Arbitration and mediation center administrative panel decision




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ARBITRATION
AND
MEDIATION CENTER




      ADMINISTRATIVE PANEL DECISION

      Statoil ASA (“Statoil”) v. Ferro Group, Phelirin Ferro



      Case No. D2014-1044

1. The Parties
The Complainant is Statoil ASA (“Statoil”) of Stavanger, Norway, represented by Valea AB, Sweden.
The Respondent is Ferro Group, Phelirin Ferro of Lagos, Nigeria.

2. The Domain Name and Registrar
The disputed domain name is registered with eNom (the “Registrar”).

3. Procedural History
The Complaint was filed with the WIPO Arbitration and Mediation Center (the “Center”) on June 18, 2014. On June 18, 2014, the Center transmitted by email to the Registrar a request for registrar verification in connection with the disputed domain name. On June 18, 2014, the Registrar transmitted by email to the Center its verification response confirming that the Respondent is listed as the registrant and providing the contact details.
The Center verified that the Complaint satisfied the formal requirements of the Uniform Domain Name Dispute Resolution Policy (the “Policy” or “UDRP”), the Rules for Uniform Domain Name Dispute Resolution Policy (the  “Rules”), and the WIPO Supplemental Rules for Uniform Domain Name Dispute Resolution Policy (the  “Supplemental  Rules”).
In accordance with the Rules, paragraphs 2(a) and 4(a), the Center formally notified the Respondent of the Complaint, and the proceedings commenced on June 24, 2014. In accordance with the Rules, paragraph 5(a), the due date for Response was July 14, 2014. The Respondent did not submit any response. Accordingly, the Center notified the Respondent’s default on July 15, 2014.
The Center appointed Alessandra Ferreri as the sole panelist in this matter on July 28, 2014. The Panel finds that it was properly constituted. The Panel has submitted the Statement of Acceptance and Declaration of Impartiality and Independence, as required by the Center to ensure compliance with the Rules, paragraph 7.

4. Factual Background


  1. The Complainant is an international provider of energy products and services, owner of several trademark registrations for STATOIL all over the world (Annex 2 to the Complaint), amongst which (Annex 3 to the Complaint) the International trademark registration No. 730092, registered on March 7, 2000, and the Community trademark registration No. 3657871, registered on May 18, 2005.



  2. The disputed domain name was registered on March 11, 2014, and currently does not resolve to any active web-site. It has previously been used for illegal activities, as it results from an extract of the “www.Joewein.de” web-site, a site which collects reports regarding fraudulent Internet activities (Annex 4 to the Complaint).





  1. 5. Parties’ Contentions



    A. Complainant



The Complainant contends to be in business for over 40 years and to be one of the leading providers of energy products and services with 21,000 employees and extensive operations worldwide.

The Complainant further claims that STATOIL is a well-known trademark, as it has been confirmed by several previous UDRP decisions.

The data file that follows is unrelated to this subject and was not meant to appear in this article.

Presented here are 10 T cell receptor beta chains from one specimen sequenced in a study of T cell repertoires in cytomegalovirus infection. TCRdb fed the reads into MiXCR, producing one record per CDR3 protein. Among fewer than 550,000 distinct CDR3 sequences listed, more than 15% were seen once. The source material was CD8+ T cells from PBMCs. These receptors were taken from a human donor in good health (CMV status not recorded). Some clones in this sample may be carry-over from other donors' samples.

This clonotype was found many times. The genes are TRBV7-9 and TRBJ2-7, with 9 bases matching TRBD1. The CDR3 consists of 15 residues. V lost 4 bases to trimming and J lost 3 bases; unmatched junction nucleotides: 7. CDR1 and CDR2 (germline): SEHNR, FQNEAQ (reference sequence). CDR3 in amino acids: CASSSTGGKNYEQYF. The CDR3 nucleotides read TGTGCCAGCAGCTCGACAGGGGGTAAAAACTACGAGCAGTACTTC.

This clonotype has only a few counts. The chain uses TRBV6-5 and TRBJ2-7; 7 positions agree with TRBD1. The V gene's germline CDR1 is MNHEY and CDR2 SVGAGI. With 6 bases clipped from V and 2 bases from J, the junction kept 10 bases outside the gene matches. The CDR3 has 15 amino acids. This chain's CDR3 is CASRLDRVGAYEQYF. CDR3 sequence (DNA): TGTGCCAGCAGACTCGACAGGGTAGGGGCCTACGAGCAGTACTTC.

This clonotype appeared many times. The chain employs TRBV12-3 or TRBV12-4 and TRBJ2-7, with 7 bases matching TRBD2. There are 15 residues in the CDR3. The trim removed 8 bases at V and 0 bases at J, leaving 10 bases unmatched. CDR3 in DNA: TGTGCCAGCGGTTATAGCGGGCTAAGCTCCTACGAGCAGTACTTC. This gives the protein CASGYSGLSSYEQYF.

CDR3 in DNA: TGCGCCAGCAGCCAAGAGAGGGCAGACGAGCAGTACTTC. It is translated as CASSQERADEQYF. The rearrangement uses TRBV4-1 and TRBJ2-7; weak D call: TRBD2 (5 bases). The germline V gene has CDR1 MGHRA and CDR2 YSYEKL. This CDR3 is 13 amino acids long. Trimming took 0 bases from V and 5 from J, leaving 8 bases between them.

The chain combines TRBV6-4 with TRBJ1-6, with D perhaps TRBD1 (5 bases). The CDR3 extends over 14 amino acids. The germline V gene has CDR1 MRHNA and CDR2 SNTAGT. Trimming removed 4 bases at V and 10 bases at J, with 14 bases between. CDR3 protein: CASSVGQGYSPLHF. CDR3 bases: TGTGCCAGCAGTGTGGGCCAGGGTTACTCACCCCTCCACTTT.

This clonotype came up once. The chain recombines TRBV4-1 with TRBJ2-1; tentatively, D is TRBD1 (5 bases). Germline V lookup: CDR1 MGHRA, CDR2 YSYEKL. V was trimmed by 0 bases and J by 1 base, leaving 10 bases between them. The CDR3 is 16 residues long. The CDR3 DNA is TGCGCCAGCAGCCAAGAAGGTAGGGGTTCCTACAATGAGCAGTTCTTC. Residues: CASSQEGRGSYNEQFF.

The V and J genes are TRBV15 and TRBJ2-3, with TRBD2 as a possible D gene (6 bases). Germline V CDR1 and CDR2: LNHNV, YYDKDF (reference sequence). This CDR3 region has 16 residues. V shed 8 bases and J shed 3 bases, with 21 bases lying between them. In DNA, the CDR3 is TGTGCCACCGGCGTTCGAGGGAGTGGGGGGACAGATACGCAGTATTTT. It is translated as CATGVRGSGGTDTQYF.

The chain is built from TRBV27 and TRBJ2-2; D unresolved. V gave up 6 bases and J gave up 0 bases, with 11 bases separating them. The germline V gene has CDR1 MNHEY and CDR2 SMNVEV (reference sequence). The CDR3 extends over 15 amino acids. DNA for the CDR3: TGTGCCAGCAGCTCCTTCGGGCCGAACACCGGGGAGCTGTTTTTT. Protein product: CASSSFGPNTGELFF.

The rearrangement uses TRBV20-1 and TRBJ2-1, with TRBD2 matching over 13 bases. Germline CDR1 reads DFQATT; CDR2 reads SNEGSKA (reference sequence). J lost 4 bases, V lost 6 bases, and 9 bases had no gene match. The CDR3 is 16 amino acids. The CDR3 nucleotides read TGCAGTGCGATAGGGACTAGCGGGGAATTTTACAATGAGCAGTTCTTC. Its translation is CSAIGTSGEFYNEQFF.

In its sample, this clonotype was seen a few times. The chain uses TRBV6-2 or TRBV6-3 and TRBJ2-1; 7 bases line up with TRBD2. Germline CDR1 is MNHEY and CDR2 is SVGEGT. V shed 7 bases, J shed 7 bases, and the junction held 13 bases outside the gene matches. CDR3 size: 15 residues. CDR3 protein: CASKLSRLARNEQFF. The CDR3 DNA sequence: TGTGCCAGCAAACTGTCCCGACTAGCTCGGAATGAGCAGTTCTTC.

The Complainant argues that the disputed domain name is confusingly similar to the Complainant's STATOIL mark; indeed the addition of the element “-nig” does not eliminate the confusing similarity of the disputed domain name with the Complainant’s STATOIL trademark as it is no more than a descriptive component referring to Nigeria, a country in which the Complainant conducts business. On the contrary, the element “.nig” strengthens the association with the Complainant and may falsely mislead email recipients or Internet users into believing that emails or information provided from the disputed domain name originate from the Complainant’s office in Nigeria.

The Complainant contends that the Respondent has no rights or legitimate interests in respect of the disputed domain name since: (1) the Respondent is not affiliated or related to the Complainant in any way, or licensed or otherwise authorized to use the STATOIL trademark, (2) the Respondent is not using the disputed domain name in connection with any bona fide offering of goods or services, is not generally known by the disputed domain name, nor has the Respondent acquired any trademark or service mark rights in that name or mark, and (3) it must be assumed that the Respondent’s intention in registering the disputed domain name was either to sell it to the Complainant or to use it otherwise for financial gain, e.g. by attracting Internet users who assume that the disputed domain name is owned by or affiliated with the Complainant.


Finally, the Complainant asserts that the Respondent has registered and is using the disputed domain name in bad faith since: (1) the mark STATOIL is well-known worldwide and was so also at the time of the registration of the disputed domain name, (2) the disputed domain name bears no relationship to the Respondent’s name or business, and (3) the disputed domain name has no other meaning except in reference to the name and trademark of the Complainant, and there is no way in which it could be used legitimately.


    B. Respondent